Background Many studies have found segregating quantitative trait loci (QTL) for milk production traits in different dairy cattle populations. However, even for relatively large effects with a saturated marker map the confidence interval for QTL location by linkage analysis spans tens of map units, or hundreds of genes. Combining mapping and arraying has been suggested as an approach to identify candidate genes. Thus, gene expression analysis in the mammary gland of genes positioned in the confidence interval of the QTL can bridge the gap between fine mapping and quantitative trait nucleotide (QTN) determination. Results We hybridized Affymetrix microarray (MG-U74v2), containing 12,488 murine probes, with RNA derived from mammary gland of virgin, pregnant, lactating and involuting C57BL/6J mice in a total of nine biological replicates. We combined microarray data from two additional studies that used the same design in mice with a total of 75 biological replicates. The same filtering and normalization was applied to each microarray data using GeneSpring software. Analysis of variance identified 249 differentially expressed probe sets common to the three experiments along the four developmental stages of puberty, pregnancy, lactation and involution. 212 genes were assigned to their bovine map positions through comparative mapping, and thus form a list of candidate genes for previously identified QTLs for milk production traits. A total of 82 of the genes showed mammary gland-specific expression with at least 3-fold expression over the median representing all tissues tested in GeneAtlas. Conclusion This work presents a web tool for candidate genes for QTL (cgQTL) that allows navigation between the map of bovine milk production QTL, potential candidate genes and their level of expression in mammary gland arrays and in GeneAtlas. Three out of four confirmed genes that affect QTL in livestock (ABCG2, DGAT1, GDF8, IGF2) were over expressed in the target organ. Thus, cgQTL can be used to determine priority of candidate genes for QTN analysis based on differential expression in the target organ.

Ron, Micha; Israeli, Galit; Seroussi, Eyal; Weller, Joel I; Gregg, Jeffrey P; Shani, Moshe; Medrano, Juan F

2007-01-01

52

QTL mapping of clubroot resistance in radish ( Raphanus sativus L.)  

Microsoft Academic Search

A QTL analysis for clubroot resistance (CR) of radish was performed using an F2 population derived from a crossing of a CR Japanese radish and a clubroot-susceptible (CS) Chinese radish. F3 plants obtained by selfing of F2 plants were used for the CR tests. The potted seedlings were inoculated and the symptom was evaluated 6 weeks thereafter.\\u000a The mean disease indexes

Akito Kamei; Masato Tsuro; Nakao Kubo; Takeshi Hayashi; Ning Wang; Tatsuhito Fujimura; Masashi Hirai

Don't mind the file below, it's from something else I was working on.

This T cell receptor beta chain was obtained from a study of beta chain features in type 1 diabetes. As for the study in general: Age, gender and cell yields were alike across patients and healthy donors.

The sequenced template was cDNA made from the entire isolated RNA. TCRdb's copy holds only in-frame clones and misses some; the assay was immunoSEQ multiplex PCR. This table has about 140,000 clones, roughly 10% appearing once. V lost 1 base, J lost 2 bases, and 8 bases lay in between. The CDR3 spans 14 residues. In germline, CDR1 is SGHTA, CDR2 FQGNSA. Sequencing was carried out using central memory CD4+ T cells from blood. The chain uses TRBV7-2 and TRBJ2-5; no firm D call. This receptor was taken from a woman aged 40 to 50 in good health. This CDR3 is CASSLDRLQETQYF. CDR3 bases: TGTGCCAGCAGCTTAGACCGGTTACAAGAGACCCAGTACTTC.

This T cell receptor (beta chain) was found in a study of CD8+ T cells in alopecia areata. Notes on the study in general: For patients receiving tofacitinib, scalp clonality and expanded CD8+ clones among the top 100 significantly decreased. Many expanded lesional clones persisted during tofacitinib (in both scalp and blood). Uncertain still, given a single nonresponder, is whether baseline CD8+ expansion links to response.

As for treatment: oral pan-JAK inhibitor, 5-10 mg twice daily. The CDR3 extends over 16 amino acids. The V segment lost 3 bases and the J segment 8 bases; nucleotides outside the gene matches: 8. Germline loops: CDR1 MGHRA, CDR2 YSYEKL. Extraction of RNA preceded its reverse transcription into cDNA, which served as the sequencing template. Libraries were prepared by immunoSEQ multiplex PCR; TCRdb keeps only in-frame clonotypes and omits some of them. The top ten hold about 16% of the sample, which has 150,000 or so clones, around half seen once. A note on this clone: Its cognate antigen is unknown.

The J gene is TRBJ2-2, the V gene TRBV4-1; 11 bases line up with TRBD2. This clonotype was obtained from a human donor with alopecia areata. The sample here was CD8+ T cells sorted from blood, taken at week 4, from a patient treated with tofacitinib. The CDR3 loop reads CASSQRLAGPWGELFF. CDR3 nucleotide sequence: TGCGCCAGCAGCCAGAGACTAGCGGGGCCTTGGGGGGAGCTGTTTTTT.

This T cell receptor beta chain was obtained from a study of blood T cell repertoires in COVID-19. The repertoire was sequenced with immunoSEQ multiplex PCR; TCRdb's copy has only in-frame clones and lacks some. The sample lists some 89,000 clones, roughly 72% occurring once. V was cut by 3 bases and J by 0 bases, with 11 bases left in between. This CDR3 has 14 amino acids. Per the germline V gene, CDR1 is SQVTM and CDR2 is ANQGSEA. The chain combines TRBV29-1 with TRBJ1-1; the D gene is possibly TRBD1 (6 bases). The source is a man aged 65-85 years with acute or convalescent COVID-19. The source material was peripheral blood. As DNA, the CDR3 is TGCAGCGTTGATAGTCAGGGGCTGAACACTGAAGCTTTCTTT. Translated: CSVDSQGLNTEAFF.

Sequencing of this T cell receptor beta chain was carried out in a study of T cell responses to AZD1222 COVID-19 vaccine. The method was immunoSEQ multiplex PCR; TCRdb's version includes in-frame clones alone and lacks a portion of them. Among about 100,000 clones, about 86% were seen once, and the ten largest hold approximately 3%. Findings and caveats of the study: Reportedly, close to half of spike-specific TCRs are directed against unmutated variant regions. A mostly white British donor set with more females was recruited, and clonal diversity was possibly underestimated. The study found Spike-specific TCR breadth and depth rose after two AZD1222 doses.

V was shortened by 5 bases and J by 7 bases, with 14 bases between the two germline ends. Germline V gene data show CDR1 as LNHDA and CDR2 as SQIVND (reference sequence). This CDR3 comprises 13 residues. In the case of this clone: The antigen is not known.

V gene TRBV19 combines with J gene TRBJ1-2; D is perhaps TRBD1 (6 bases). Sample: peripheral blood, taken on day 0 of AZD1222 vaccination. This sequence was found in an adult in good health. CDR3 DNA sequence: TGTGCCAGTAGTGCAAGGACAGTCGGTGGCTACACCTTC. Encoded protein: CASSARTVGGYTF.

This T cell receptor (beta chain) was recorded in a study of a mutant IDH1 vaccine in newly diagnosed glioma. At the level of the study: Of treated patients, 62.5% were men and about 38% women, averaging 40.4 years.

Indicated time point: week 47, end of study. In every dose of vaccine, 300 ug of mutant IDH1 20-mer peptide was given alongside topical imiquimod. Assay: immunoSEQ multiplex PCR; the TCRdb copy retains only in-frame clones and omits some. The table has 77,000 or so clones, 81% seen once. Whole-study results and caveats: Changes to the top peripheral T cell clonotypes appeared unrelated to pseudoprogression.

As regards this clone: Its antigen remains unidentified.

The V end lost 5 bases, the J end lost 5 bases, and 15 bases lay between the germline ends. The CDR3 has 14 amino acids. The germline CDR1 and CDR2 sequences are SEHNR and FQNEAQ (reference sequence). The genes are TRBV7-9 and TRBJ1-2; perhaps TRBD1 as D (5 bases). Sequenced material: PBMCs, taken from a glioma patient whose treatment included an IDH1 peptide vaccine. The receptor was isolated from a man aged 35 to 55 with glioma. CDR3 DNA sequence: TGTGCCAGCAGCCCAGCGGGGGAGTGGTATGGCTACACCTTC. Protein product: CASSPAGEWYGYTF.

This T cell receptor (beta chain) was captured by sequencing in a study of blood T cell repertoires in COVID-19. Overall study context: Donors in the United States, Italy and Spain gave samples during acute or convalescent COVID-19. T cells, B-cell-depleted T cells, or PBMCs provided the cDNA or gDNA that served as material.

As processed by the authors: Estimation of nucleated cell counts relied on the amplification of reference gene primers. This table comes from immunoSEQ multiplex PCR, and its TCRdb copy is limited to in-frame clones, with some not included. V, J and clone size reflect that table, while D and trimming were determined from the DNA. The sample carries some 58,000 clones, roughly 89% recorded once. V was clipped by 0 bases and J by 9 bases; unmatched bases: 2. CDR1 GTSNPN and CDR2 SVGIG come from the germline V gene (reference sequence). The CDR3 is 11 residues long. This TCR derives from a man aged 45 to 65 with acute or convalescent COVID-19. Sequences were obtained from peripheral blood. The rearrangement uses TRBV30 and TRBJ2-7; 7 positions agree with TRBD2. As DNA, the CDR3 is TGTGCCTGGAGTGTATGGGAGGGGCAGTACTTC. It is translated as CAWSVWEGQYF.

2010-01-01

53

Mapping two major effect grain dormancy QTL in rice  

Microsoft Academic Search

The intrachromosomal positions of the two grain dormancy quantitative trait loci (QTL) qSdn-1 (chromosome 1) and qSdn-5 (chromosome 5) were obtained from the segregation analysis of the advanced backcross populations derived from the cross between\\u000a rice (Oryza sativa L.) cultivars N22 (indica) and Nanjing35 (japonica). Marker-assisted selection (MAS) was applied to select derivatives carrying one or both of qSdn-1 and

Bingyue Lu; Kun Xie; Chunyan Yang; Songfeng Wang; Xi Liu; Long Zhang; Ling Jiang; Jianmin Wan

54

Fine mapping of a quantitative trait locus for twinning rate using combined linkage and linkage disequilibrium mapping  

Microsoft Academic Search

A novel and robust method for the fine-scale mapping of genes affecting complex traits, which combines linkage and linkage-disequilibrium information, is proposed. Linkage information refers to recombinations within the marker-genotyped generations and linkage disequilibrium to historical recombinations before genotyping started. The identity-by-descent (IBD) probabilities at the quantitative trait locus (QTL) between first generation haplotypes were obtained from the similarity of

Theo H. E. Meuwissen; Astrid Karlsen; Sigbjørn Lien; Ingrid Olsaker; Mike E. Goddard

2002-01-01

55

Mapping Quantitative Trait Loci (QTL) in sheep. III. QTL for carcass composition traits derived from CT scans and aligned with a meta-assembly for sheep and cattle carcass QTL  

PubMed Central

An (Awassi × Merino) × Merino single-sire backcross family with 165 male offspring was used to map quantitative trait loci (QTL) for body composition traits on a framework map of 189 microsatellite loci across all autosomes. Two cohorts were created from the experimental progeny to represent alternative maturity classes for body composition assessment. Animals were raised under paddock conditions prior to entering the feedlot for a 90-day fattening phase. Body composition traits were derived in vivo at the end of the experiment prior to slaughter at 2 (cohort 1) and 3.5 (cohort 2) years of age, using computed tomography. Image analysis was used to gain accurate predictions for 13 traits describing major fat depots, lean muscle, bone, body proportions and body weight which were used for single- and two-QTL mapping analysis. Using a maximum-likelihood approach, three highly significant (LOD ? 3), 15 significant (LOD ? 2), and 11 suggestive QTL (1.7 ? LOD < 2) were detected on eleven chromosomes. Regression analysis confirmed 28 of these QTL and an additional 17 suggestive (P < 0.1) and two significant (P < 0.05) QTL were identified using this method. QTL with pleiotropic effects for two or more tissues were identified on chromosomes 1, 6, 10, 14, 16 and 23. No tissue-specific QTL were identified. A meta-assembly of ovine QTL for carcass traits from this study and public domain sources was performed and compared with a corresponding bovine meta-assembly. The assembly demonstrated QTL with effects on carcass composition in homologous regions on OAR1, 2, 6 and 21.